Amy, whose husband Anthony was helping to lead the Toronto group, had not intended to join in on the Grande École meetings. But the week of the first meeting, in the midst of the isolation of the Coronavirus lockdowns, she changed her mind. “I thought, ‘why not?,” says Amy, “I was in need of a friendly face and a companionship.” Amy began joining the calls regularly, after she realized, “I actually wanted to be with these kids, I was growing in affection for each of them and their questions.”

Although the adult responsibles occasionally felt “uncertain or lost” in the face of leading this new group, they were surprised to recognize that “an effortless friendship” was beginning to form between the participants. Amy was particularly struck by the contribution of one student while they were discussing what they looked forward to when things were “back to normal,’’ commenting that she was excited “to see my friends in person — including all of you.” “After a few weeks together on Zoom, she acknowledged that these people, most of whom she had never actually met before, were her friends,” explains Amy. “This prompted us adults to recognize that something interesting was happening, regardless of how often we asked each other, ‘are we doing this right?’”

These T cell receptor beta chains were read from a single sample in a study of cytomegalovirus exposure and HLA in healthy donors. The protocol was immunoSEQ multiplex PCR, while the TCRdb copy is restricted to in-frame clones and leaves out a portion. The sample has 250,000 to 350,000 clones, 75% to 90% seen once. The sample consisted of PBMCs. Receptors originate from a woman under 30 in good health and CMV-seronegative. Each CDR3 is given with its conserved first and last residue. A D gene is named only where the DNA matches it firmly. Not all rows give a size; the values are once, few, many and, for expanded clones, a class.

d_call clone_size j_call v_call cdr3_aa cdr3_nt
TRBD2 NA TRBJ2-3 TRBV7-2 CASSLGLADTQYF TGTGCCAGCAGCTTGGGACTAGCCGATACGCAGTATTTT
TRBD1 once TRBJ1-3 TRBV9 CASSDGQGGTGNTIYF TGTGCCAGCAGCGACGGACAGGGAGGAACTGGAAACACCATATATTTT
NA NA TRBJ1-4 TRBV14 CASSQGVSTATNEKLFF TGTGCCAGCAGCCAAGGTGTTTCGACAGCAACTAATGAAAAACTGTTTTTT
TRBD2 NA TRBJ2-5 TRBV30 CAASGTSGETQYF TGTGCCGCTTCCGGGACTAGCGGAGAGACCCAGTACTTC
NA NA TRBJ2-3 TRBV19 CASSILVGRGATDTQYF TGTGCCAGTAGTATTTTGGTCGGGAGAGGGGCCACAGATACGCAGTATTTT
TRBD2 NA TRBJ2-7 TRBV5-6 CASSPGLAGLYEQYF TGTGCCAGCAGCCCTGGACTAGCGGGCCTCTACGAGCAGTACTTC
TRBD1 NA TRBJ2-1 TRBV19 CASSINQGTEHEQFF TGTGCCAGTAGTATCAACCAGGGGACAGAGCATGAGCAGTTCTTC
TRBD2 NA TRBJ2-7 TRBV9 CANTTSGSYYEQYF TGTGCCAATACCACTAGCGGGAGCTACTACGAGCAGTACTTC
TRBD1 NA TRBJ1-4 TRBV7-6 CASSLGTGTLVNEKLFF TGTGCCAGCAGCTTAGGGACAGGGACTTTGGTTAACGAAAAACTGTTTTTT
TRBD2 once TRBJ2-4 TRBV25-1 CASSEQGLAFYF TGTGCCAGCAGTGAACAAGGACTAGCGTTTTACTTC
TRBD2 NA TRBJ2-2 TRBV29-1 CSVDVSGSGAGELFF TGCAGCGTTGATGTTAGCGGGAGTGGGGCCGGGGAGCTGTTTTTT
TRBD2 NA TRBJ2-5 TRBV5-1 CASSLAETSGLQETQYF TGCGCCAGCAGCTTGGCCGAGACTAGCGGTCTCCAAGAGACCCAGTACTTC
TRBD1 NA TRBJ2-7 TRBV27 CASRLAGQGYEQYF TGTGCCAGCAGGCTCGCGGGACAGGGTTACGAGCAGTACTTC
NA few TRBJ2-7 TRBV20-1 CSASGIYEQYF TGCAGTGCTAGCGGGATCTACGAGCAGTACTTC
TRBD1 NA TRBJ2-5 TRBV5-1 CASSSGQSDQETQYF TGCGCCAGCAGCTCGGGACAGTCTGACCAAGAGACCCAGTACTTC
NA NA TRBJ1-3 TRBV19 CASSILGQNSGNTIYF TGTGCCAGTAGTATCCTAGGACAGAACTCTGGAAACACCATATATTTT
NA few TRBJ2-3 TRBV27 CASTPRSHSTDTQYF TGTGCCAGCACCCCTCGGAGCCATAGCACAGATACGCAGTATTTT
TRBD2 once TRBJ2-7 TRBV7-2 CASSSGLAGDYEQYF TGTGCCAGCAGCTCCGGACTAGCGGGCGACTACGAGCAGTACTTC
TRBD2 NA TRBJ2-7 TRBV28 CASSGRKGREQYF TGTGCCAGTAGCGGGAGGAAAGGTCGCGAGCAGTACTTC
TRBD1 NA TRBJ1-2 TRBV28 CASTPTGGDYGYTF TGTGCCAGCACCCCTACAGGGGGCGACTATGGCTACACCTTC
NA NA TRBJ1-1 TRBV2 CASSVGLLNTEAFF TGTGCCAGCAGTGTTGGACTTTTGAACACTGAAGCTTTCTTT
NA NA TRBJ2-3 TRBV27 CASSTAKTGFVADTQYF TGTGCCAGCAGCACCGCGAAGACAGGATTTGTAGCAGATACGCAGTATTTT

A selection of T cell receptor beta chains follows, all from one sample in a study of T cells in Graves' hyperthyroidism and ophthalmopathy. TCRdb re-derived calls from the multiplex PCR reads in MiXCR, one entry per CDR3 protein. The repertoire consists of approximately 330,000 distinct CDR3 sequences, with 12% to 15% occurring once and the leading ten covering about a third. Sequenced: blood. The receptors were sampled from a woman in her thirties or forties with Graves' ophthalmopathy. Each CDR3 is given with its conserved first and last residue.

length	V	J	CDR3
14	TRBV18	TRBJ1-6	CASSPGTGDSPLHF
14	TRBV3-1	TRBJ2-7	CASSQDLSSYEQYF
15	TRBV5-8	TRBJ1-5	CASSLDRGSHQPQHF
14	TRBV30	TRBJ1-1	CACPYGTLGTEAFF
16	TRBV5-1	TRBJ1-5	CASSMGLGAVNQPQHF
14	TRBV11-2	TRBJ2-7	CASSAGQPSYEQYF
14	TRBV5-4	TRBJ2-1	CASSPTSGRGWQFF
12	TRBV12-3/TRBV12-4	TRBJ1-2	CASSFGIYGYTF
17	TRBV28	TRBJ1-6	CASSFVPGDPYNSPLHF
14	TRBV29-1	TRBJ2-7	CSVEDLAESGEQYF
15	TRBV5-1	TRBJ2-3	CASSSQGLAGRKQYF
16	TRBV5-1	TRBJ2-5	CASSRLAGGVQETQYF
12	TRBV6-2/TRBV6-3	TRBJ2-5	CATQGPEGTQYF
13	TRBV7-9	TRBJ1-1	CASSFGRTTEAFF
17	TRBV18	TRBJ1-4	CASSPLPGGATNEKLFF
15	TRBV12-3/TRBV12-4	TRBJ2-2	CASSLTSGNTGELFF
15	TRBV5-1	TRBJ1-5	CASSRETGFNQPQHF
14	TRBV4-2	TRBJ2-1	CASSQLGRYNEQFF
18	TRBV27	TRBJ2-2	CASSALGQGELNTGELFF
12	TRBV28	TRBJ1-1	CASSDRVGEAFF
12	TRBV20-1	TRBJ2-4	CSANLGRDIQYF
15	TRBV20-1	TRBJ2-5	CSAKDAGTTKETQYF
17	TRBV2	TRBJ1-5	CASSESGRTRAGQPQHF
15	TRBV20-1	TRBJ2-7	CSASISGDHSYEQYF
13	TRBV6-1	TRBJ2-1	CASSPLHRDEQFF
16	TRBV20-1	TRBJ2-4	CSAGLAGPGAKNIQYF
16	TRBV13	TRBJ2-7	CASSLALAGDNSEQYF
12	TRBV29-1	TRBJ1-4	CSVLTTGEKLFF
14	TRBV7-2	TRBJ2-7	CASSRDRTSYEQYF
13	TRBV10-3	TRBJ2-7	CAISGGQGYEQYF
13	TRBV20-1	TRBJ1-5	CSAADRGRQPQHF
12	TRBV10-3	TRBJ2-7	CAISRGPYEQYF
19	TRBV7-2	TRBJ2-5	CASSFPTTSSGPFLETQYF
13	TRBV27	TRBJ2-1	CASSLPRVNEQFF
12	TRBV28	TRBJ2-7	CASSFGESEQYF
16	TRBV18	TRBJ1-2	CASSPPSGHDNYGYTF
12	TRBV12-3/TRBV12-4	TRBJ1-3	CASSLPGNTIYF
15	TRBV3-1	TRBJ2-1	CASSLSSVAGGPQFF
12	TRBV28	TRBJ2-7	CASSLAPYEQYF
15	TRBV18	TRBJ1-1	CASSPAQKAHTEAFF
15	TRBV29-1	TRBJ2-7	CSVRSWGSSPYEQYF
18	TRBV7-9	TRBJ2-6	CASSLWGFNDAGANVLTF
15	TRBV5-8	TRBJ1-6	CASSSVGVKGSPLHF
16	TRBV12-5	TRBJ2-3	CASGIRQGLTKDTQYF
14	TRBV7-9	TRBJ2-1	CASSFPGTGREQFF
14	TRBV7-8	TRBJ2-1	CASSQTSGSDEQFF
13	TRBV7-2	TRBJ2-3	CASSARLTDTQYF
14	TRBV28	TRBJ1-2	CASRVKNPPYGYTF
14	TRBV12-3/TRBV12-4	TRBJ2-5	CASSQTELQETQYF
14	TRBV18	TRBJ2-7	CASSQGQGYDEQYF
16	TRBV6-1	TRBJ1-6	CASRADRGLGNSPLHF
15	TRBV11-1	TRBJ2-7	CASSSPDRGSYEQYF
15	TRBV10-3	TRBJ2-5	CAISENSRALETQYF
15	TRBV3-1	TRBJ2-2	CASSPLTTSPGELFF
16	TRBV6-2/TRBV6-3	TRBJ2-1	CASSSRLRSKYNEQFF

The living experience of Grande École in Toronto has also overflowed into people who do not attend the meetings, particularly the parents of some of the students. Laura, whose daughter attends Grande École, recounts how the experience made her more aware of being a daughter to the Father: